In other words, peak experiences can actually be a trap. Instead of being mindful of what is present in this moment, here and now, we get caught up in the desire for something more, that blissful state we enjoyed in the past or some imagined future transformative experience.

If we are not mindful of these states and our responses to them as they arise, we can become attached and identified with them. Identifying with these states is an ego trap that can lead us to believe that we are “superior” meditators, further separating us from our interconnectedness, as well as from our true selves.

It is the ability to let these states arise and pass—as they always will—that leads to freedom. Clutching them tightly does not make them stay. It only makes it more painful when they pass.

Ordinary Presence

Mindfulness is a practice of being present with those aspects of our daily reality that are most ordinary—breathing, sitting, standing, walking, lying down, mental states, emotions—and our responses to all these processes. Reaching for something better or more exciting takes us out of the present, rendering us unable to experience and appreciate what is here and now.

Sometimes, what is present in our practice is, in fact, profound happiness and peace. When these experiences are present, we can be mindful of them. We can allow them to arise and pass naturally, just as we allow the less expansive, more ordinary sights, sounds, tastes, smells, sensations and thoughts to come and go naturally.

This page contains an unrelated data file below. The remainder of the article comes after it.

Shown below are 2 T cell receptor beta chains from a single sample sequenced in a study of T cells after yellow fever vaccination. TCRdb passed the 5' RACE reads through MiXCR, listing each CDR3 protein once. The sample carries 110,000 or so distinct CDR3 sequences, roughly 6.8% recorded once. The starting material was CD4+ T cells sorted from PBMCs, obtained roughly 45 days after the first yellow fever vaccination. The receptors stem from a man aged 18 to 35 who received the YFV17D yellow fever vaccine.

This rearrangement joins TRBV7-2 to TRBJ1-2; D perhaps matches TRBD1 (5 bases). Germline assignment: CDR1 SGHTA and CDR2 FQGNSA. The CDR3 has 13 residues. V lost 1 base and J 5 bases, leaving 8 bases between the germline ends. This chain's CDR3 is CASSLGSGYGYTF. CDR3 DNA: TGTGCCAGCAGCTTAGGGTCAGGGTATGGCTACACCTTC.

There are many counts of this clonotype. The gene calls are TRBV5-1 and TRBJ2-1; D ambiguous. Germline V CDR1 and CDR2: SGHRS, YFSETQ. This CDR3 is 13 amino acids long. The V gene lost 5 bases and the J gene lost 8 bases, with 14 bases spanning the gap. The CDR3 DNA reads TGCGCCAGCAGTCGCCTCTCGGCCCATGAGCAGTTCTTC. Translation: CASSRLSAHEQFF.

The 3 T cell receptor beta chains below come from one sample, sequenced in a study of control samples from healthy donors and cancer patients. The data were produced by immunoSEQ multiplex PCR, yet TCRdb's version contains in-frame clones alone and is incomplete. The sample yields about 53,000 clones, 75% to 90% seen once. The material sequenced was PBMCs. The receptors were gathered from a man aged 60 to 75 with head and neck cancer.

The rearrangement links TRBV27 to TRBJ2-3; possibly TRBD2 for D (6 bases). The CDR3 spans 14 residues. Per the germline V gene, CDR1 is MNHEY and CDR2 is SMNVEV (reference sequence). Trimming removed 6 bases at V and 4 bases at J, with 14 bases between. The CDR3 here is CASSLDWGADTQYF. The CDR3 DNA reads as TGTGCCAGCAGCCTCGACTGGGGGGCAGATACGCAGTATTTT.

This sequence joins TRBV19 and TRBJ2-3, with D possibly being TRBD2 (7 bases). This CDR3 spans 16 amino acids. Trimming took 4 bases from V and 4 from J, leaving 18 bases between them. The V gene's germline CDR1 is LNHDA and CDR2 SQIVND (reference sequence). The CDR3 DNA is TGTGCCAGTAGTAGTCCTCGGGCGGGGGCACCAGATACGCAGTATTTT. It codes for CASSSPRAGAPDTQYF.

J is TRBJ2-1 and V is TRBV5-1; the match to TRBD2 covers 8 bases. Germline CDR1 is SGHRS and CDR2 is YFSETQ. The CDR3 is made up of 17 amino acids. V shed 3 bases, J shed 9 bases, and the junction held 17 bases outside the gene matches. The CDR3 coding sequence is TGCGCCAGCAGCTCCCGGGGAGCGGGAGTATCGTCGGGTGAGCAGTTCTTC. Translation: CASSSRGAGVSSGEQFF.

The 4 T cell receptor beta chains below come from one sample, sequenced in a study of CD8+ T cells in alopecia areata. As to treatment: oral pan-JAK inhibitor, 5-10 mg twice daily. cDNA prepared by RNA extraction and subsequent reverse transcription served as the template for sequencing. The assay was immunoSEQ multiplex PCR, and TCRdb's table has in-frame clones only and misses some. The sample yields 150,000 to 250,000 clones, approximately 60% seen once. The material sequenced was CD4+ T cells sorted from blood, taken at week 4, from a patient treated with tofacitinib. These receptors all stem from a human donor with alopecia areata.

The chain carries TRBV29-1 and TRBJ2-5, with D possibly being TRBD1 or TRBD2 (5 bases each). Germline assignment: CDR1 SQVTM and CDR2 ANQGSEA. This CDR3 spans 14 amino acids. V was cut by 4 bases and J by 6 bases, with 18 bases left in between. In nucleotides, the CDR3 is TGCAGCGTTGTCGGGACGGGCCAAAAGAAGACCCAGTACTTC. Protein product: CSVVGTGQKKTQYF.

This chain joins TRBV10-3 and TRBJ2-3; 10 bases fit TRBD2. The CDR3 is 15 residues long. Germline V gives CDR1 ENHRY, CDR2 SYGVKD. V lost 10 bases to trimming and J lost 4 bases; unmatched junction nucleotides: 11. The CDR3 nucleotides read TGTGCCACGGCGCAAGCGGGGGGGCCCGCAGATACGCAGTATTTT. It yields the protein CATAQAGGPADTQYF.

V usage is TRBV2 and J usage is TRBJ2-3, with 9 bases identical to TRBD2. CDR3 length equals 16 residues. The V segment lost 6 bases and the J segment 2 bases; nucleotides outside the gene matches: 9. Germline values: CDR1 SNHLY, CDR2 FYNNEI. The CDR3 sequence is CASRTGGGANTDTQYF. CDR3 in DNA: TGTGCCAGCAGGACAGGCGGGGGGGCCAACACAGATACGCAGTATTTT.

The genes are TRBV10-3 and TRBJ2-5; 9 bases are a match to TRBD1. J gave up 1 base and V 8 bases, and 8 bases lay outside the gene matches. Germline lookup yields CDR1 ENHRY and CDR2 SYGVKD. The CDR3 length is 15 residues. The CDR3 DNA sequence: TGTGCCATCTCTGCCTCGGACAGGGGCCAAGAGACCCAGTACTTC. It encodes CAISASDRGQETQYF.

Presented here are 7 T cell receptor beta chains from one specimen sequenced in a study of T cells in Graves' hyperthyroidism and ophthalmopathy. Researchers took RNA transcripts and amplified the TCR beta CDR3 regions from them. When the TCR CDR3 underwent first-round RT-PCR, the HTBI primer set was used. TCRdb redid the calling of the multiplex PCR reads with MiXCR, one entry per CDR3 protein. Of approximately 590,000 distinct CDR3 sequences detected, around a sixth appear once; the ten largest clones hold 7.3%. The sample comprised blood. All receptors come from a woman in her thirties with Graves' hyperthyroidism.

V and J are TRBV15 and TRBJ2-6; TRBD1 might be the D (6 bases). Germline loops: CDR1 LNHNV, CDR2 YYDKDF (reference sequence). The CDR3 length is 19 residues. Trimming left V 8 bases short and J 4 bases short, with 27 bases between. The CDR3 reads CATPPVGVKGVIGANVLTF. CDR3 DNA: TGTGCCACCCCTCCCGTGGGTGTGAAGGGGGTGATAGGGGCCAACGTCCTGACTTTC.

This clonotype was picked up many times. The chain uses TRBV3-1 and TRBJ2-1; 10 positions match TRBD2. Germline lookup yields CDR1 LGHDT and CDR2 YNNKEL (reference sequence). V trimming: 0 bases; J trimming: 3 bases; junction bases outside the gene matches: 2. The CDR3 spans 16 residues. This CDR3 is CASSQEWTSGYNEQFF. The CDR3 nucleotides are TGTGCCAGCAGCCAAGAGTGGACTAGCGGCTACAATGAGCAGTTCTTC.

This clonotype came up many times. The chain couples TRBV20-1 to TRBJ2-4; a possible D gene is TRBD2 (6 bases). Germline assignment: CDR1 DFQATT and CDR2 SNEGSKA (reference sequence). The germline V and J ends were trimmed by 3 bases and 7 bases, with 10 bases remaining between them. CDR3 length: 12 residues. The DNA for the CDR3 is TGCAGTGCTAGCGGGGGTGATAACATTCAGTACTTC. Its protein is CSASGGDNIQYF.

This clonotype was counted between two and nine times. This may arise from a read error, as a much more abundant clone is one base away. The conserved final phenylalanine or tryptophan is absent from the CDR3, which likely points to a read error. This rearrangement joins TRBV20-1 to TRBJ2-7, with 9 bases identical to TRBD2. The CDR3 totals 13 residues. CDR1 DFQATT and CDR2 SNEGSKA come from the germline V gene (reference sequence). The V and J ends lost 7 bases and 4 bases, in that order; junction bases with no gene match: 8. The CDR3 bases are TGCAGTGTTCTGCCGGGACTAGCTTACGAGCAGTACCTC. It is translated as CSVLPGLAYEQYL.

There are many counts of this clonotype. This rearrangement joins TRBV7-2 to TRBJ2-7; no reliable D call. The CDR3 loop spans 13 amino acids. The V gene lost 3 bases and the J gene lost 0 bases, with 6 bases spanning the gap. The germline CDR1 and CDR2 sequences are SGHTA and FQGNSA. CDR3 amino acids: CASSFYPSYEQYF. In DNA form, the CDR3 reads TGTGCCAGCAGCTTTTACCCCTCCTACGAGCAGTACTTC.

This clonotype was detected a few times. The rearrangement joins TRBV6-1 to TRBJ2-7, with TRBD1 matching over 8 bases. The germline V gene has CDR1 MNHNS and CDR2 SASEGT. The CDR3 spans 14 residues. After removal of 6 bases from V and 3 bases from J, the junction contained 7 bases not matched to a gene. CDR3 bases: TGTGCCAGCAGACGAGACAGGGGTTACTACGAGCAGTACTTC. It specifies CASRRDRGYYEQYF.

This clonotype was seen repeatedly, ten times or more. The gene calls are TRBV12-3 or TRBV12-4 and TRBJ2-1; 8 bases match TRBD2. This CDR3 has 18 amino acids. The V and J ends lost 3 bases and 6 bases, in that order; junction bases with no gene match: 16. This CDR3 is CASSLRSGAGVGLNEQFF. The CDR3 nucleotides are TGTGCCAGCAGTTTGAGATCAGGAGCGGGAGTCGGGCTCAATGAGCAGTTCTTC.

At a meditation retreat I attended in 2018, Insight meditation teacher Joseph Goldstein reiterated more than once that it doesn’t matter what’s happening in our experience. What matters, above all, is our relationship to what is happening. What transforms us is our ability to meet whatever’s arising with kind attention, and to allow our experiences to come and go naturally, without either grasping after them or pushing them away.

This means that in addition to simply being in the moment, we must also be aware of our reactions to what is happening in each moment. It is in our responses—recognizing, allowing, accepting, investigating and letting go—that we can taste small moments of freedom that do not depend upon our experiences.

Thich Nhat Hanh wrote, “The miracle is to walk on earth.” When we are mindful, miracles await in just this breath, just this step, and just this turning of a doorknob.

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Charlotte Bell.2Charlotte Bell began practicing yoga in 1982 and began teaching in 1986. She was certified by B.K.S. Iyengar in 1989 following a trip to Pune. In 1986, she began practicing Insight Meditation with her mentors Pujari and Abhilasha Keays. Her asana classes blend mindfulness with physical movement. Charlotte writes a column for Catalyst Magazine and serves as editor for Yoga U Online. She is the author of two books: Mindful Yoga, Mindful Life and Yoga for Meditators, both published by Rodmell Press. She also edits Hugger Mugger Yoga Products¹ blog and is a founding board member for GreenTREE Yoga, a non-profit that brings yoga to underserved populations. A lifelong musician, she plays oboe and English horn in the Salt Lake Symphony and the folk sextet Red Rock Rondo whose 2010 PBS music special won two Emmys.